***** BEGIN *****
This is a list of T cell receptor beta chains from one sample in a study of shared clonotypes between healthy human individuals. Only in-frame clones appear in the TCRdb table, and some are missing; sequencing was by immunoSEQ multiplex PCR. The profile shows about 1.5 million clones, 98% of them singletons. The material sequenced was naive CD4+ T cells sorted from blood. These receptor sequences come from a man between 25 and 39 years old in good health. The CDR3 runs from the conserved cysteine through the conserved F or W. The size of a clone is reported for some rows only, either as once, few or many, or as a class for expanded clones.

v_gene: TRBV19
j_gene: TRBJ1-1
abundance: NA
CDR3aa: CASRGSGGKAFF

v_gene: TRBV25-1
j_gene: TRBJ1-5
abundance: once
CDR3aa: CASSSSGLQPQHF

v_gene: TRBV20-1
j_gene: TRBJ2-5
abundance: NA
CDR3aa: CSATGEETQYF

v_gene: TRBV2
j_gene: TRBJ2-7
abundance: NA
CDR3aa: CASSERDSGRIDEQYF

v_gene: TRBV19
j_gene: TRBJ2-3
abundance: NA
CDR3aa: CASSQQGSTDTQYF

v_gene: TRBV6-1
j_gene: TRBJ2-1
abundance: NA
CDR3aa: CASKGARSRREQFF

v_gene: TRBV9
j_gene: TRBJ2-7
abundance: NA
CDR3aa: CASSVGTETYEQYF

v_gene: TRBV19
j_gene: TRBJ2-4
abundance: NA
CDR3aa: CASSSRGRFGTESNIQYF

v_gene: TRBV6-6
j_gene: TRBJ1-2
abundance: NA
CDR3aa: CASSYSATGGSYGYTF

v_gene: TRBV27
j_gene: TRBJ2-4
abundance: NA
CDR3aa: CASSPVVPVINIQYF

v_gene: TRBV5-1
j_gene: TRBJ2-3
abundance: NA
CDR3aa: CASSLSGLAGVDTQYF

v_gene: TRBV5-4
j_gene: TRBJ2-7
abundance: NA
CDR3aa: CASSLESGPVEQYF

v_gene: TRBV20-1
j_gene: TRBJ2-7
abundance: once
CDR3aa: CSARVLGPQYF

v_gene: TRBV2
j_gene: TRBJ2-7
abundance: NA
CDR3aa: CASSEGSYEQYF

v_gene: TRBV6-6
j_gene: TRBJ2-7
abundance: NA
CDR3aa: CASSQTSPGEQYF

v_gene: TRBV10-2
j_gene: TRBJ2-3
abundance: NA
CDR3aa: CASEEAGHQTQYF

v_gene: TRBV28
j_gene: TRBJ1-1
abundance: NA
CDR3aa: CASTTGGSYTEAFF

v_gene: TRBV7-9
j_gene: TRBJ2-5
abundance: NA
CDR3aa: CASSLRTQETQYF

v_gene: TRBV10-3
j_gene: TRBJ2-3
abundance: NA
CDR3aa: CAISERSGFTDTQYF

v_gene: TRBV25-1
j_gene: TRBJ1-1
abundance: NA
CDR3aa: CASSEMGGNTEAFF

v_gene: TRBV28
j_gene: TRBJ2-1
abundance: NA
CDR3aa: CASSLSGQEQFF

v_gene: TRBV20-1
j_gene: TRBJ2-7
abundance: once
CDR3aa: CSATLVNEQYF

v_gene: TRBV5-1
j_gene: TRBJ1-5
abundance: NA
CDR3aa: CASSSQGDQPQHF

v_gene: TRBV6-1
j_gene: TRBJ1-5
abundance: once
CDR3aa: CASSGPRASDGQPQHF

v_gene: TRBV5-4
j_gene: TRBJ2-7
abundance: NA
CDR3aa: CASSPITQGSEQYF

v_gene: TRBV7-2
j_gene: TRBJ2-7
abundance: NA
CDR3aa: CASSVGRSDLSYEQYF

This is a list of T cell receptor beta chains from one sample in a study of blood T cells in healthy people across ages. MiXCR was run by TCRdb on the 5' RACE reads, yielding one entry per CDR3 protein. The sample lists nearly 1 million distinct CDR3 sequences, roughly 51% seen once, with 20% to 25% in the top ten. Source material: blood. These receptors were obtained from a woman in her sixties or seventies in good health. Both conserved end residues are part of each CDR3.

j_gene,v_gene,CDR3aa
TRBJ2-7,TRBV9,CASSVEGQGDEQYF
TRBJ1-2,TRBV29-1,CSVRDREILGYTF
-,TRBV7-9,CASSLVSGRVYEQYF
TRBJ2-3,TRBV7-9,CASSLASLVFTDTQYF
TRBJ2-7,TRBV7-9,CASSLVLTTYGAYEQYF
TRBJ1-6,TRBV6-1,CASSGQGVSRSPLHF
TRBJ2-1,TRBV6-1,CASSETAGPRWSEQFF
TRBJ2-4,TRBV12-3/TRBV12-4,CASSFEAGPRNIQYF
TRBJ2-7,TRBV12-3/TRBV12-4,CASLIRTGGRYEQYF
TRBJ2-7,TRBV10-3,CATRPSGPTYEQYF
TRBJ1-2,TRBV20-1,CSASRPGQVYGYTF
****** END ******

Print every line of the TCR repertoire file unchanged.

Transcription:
This is a list of T cell receptor beta chains from one sample in a study of shared clonotypes between healthy human individuals. Only in-frame clones appear in the TCRdb table, and some are missing; sequencing was by immunoSEQ multiplex PCR. The profile shows about 1.5 million clones, 98% of them singletons. The material sequenced was naive CD4+ T cells sorted from blood. These receptor sequences come from a man between 25 and 39 years old in good health. The CDR3 runs from the conserved cysteine through the conserved F or W. The size of a clone is reported for some rows only, either as once, few or many, or as a class for expanded clones.

v_gene: TRBV19
j_gene: TRBJ1-1
abundance: NA
CDR3aa: CASRGSGGKAFF

v_gene: TRBV25-1
j_gene: TRBJ1-5
abundance: once
CDR3aa: CASSSSGLQPQHF

v_gene: TRBV20-1
j_gene: TRBJ2-5
abundance: NA
CDR3aa: CSATGEETQYF

v_gene: TRBV2
j_gene: TRBJ2-7
abundance: NA
CDR3aa: CASSERDSGRIDEQYF

v_gene: TRBV19
j_gene: TRBJ2-3
abundance: NA
CDR3aa: CASSQQGSTDTQYF

v_gene: TRBV6-1
j_gene: TRBJ2-1
abundance: NA
CDR3aa: CASKGARSRREQFF

v_gene: TRBV9
j_gene: TRBJ2-7
abundance: NA
CDR3aa: CASSVGTETYEQYF

v_gene: TRBV19
j_gene: TRBJ2-4
abundance: NA
CDR3aa: CASSSRGRFGTESNIQYF

v_gene: TRBV6-6
j_gene: TRBJ1-2
abundance: NA
CDR3aa: CASSYSATGGSYGYTF

v_gene: TRBV27
j_gene: TRBJ2-4
abundance: NA
CDR3aa: CASSPVVPVINIQYF

v_gene: TRBV5-1
j_gene: TRBJ2-3
abundance: NA
CDR3aa: CASSLSGLAGVDTQYF

v_gene: TRBV5-4
j_gene: TRBJ2-7
abundance: NA
CDR3aa: CASSLESGPVEQYF

v_gene: TRBV20-1
j_gene: TRBJ2-7
abundance: once
CDR3aa: CSARVLGPQYF

v_gene: TRBV2
j_gene: TRBJ2-7
abundance: NA
CDR3aa: CASSEGSYEQYF

v_gene: TRBV6-6
j_gene: TRBJ2-7
abundance: NA
CDR3aa: CASSQTSPGEQYF

v_gene: TRBV10-2
j_gene: TRBJ2-3
abundance: NA
CDR3aa: CASEEAGHQTQYF

v_gene: TRBV28
j_gene: TRBJ1-1
abundance: NA
CDR3aa: CASTTGGSYTEAFF

v_gene: TRBV7-9
j_gene: TRBJ2-5
abundance: NA
CDR3aa: CASSLRTQETQYF

v_gene: TRBV10-3
j_gene: TRBJ2-3
abundance: NA
CDR3aa: CAISERSGFTDTQYF

v_gene: TRBV25-1
j_gene: TRBJ1-1
abundance: NA
CDR3aa: CASSEMGGNTEAFF

v_gene: TRBV28
j_gene: TRBJ2-1
abundance: NA
CDR3aa: CASSLSGQEQFF

v_gene: TRBV20-1
j_gene: TRBJ2-7
abundance: once
CDR3aa: CSATLVNEQYF

v_gene: TRBV5-1
j_gene: TRBJ1-5
abundance: NA
CDR3aa: CASSSQGDQPQHF

v_gene: TRBV6-1
j_gene: TRBJ1-5
abundance: once
CDR3aa: CASSGPRASDGQPQHF

v_gene: TRBV5-4
j_gene: TRBJ2-7
abundance: NA
CDR3aa: CASSPITQGSEQYF

v_gene: TRBV7-2
j_gene: TRBJ2-7
abundance: NA
CDR3aa: CASSVGRSDLSYEQYF

This is a list of T cell receptor beta chains from one sample in a study of blood T cells in healthy people across ages. MiXCR was run by TCRdb on the 5' RACE reads, yielding one entry per CDR3 protein. The sample lists nearly 1 million distinct CDR3 sequences, roughly 51% seen once, with 20% to 25% in the top ten. Source material: blood. These receptors were obtained from a woman in her sixties or seventies in good health. Both conserved end residues are part of each CDR3.

j_gene,v_gene,CDR3aa
TRBJ2-7,TRBV9,CASSVEGQGDEQYF
TRBJ1-2,TRBV29-1,CSVRDREILGYTF
-,TRBV7-9,CASSLVSGRVYEQYF
TRBJ2-3,TRBV7-9,CASSLASLVFTDTQYF
TRBJ2-7,TRBV7-9,CASSLVLTTYGAYEQYF
TRBJ1-6,TRBV6-1,CASSGQGVSRSPLHF
TRBJ2-1,TRBV6-1,CASSETAGPRWSEQFF
TRBJ2-4,TRBV12-3/TRBV12-4,CASSFEAGPRNIQYF
TRBJ2-7,TRBV12-3/TRBV12-4,CASLIRTGGRYEQYF
TRBJ2-7,TRBV10-3,CATRPSGPTYEQYF
TRBJ1-2,TRBV20-1,CSASRPGQVYGYTF